♦ lum disaster on board the El ♦
CLARENCE DARROW IS
Tacoma, July 24.— Evelyn Neab
Thaw and Mrs. Holman, her mother,
are reported to have passed through
Tacoma last night on th<-lr way to
San Francisco ta plead with lJelmas
guage. I pon Orchard he heaped ev to again join the counsel for the de-
ery term of abuse and contempt that
the court would permit.
He pleaded with the jurorB indi
vidually not io find a verdict against
Haywood on the testimony of Or
chard, who, he said, “was Corrobo
rated only by a dog. a wall eyed
horse and James H Hawley.“ He
declared that if the jury should hang
Bill Haywood “one million willing
hands will seise the banner of liberty
by the open grave and bear it on to
Men’s and Boys’ Straw
So tempting prices! Why endure headaches
these warm days when we can supply you
with a cool hat from 2R up?
Note a few of
our spectal offerings;
$1.25 grade for $1.00
$1.50 for $1.25
$2 for $1.75
'¡S-eiEP HAMPTON BROS
EAGER THRONG WAITS ALE NIGHT
UPON DOCK TO GREET LOVED ONES
RESCUED FROM WATERY GRAVE
CopjrrigM 1907 bg
H at :
co, July 23.—Supervl-
Coffey and Nicholas were the
principal witnesses at this morning's
HeHsion of the Glass trial. Coffey ad
mitted taking bribes for voting the
85-cent gas rate and franchise to the
Home Company, and to accepting
35000 front Halsey to vote against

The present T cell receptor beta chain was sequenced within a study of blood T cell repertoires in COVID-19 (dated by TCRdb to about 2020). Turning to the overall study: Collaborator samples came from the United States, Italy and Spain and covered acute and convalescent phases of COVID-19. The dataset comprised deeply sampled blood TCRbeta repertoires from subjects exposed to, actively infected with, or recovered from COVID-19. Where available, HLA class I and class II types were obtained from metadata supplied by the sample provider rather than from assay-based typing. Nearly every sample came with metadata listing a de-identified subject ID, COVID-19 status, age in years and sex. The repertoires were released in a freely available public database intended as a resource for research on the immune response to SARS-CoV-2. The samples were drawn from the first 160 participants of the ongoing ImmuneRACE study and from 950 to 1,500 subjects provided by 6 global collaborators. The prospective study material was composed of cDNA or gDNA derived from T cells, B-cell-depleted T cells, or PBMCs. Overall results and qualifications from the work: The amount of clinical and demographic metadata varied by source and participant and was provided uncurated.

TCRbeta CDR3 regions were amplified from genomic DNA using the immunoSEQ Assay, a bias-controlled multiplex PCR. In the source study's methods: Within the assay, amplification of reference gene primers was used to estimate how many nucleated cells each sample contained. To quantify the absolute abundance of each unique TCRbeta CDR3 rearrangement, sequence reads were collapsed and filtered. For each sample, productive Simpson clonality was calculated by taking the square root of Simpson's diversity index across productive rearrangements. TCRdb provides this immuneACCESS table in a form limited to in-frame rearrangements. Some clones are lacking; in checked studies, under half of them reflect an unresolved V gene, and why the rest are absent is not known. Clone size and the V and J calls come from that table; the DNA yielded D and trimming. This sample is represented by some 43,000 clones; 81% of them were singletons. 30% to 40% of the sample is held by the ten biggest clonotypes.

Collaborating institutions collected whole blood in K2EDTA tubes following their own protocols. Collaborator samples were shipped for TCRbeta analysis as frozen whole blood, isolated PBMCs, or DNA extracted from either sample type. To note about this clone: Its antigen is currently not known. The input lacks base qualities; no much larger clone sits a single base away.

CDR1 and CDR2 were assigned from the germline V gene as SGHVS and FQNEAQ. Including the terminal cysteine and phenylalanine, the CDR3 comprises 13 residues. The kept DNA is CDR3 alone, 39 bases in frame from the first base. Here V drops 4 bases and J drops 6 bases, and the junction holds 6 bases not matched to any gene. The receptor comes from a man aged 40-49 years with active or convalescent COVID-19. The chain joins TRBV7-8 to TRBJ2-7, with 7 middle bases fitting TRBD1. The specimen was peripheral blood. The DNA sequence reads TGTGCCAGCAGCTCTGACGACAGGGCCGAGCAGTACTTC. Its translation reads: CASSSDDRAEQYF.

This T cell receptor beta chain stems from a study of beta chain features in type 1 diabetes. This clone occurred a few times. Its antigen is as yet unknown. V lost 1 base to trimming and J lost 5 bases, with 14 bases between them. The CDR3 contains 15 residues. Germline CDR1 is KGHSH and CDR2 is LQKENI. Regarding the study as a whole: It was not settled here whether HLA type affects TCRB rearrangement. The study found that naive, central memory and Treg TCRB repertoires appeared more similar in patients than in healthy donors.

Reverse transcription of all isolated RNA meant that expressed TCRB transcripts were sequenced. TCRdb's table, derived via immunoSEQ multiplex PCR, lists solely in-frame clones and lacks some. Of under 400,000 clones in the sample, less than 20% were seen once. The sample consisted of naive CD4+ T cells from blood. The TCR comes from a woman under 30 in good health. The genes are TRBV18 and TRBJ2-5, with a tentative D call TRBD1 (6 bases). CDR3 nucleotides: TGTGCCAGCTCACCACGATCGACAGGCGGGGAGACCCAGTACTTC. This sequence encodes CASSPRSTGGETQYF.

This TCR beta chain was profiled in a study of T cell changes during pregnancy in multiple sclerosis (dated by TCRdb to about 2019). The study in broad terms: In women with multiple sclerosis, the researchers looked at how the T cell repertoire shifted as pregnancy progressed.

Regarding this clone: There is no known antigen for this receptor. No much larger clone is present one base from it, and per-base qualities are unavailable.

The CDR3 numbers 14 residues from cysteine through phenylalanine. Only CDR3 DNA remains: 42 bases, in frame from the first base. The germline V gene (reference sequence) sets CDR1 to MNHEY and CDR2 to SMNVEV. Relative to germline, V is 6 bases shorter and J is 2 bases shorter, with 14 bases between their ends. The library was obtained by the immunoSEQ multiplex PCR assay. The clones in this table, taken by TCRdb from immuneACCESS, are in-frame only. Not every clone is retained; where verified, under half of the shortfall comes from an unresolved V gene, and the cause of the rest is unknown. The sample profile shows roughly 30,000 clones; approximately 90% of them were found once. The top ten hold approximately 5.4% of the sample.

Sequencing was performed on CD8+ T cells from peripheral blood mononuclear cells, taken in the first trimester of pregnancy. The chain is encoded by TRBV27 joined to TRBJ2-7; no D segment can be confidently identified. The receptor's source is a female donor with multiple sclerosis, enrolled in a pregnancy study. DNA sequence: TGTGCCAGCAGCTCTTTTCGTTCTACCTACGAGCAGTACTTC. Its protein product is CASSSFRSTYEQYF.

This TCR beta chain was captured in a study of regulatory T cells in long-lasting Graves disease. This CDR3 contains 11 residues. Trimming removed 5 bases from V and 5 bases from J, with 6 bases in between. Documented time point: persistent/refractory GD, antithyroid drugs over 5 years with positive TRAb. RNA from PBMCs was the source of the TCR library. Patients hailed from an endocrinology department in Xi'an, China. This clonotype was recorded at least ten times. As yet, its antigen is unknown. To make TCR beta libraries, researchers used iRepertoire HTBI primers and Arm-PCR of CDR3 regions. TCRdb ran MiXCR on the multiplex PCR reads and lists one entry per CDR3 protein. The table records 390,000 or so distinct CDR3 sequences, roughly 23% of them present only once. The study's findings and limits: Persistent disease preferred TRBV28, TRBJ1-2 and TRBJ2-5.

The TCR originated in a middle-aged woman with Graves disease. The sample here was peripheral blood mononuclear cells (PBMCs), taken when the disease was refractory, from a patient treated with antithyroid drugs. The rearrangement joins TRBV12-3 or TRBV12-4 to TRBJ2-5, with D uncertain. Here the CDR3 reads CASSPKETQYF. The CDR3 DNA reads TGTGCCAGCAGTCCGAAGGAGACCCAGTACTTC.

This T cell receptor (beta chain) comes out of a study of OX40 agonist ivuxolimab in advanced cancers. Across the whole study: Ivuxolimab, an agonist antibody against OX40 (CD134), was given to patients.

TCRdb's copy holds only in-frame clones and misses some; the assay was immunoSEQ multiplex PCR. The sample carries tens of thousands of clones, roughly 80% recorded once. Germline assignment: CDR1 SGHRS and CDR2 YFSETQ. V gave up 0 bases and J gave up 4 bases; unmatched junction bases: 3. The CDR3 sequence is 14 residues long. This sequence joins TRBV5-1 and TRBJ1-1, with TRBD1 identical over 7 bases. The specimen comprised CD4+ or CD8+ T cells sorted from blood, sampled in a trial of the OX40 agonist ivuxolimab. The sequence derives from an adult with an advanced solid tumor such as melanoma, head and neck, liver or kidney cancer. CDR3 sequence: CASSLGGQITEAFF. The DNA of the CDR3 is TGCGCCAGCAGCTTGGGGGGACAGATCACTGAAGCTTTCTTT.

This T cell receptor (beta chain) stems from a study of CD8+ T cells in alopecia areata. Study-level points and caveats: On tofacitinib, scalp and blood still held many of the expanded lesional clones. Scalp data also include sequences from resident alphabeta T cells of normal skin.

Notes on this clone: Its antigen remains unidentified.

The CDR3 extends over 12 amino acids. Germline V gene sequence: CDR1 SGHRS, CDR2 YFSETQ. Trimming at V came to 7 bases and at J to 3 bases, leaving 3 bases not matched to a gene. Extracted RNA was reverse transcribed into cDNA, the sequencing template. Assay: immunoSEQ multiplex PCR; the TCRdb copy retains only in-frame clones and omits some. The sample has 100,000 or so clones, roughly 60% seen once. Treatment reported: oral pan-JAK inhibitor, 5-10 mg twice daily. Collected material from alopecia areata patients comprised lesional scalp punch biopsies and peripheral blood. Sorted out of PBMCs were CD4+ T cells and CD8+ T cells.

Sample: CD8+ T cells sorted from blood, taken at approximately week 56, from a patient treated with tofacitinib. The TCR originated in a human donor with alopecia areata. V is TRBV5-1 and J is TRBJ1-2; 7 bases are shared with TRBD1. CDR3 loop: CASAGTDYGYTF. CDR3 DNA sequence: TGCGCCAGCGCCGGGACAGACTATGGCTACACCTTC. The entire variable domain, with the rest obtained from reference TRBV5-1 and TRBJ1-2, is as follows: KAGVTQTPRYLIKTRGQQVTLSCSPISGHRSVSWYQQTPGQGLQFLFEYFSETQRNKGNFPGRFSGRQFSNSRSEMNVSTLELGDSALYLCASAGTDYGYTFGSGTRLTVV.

the Home franchise. He said his con
science was clear, and testified that,
although he was a good Catholic, he
accepted the bribe from
JOHN R. HEGEMAN.
after he knew the Home was to get
President of the Metropolitan
the franchise. He told Ruef that Hal
sey gave him the money, and Ruef
toid him to keep It, that Halsey was Life Insurance company, who has
CLARENCE 8. DARROW
a tool. Mrs. Thomaa Ixmergan, wife been indicted for alleged forgery
of the supervisor, also testified Rhe
B</»e, July 24.—Attorney <Rar- said her husband gave her 34000 and perjury.
enre Harrow for two and a half hours shortly before the Home franchise
today proclaimed the Innocence of was granted.
fpn»e of Harry K. Thaw.
Haywood and the impossibility of
his conviction upon the uncorrobo
Story 1« IVrnlrd.
rated evidence of Harry Orchard.
has been sub-
I. Hawley, leading counsel for scribed to insure the construction of
New York. Inly 24.—There la no
ite, and Orchard were the flg- a ronde ns.il milk factory at Albany, truth in the Tacoma story that Mrs
ii nd which most of the storm Over »
ion has he«n subscribed. Thaw pnssed through that city
morning session centred, The Linn County Condensed Milk night. Rhe Is In New York today
an no attempt at refinement Company has been capitalized at
attack, Darrow angrily de- »100.000 , of which under the Oregon
; the pair in vituperative lan- laws half must be paid up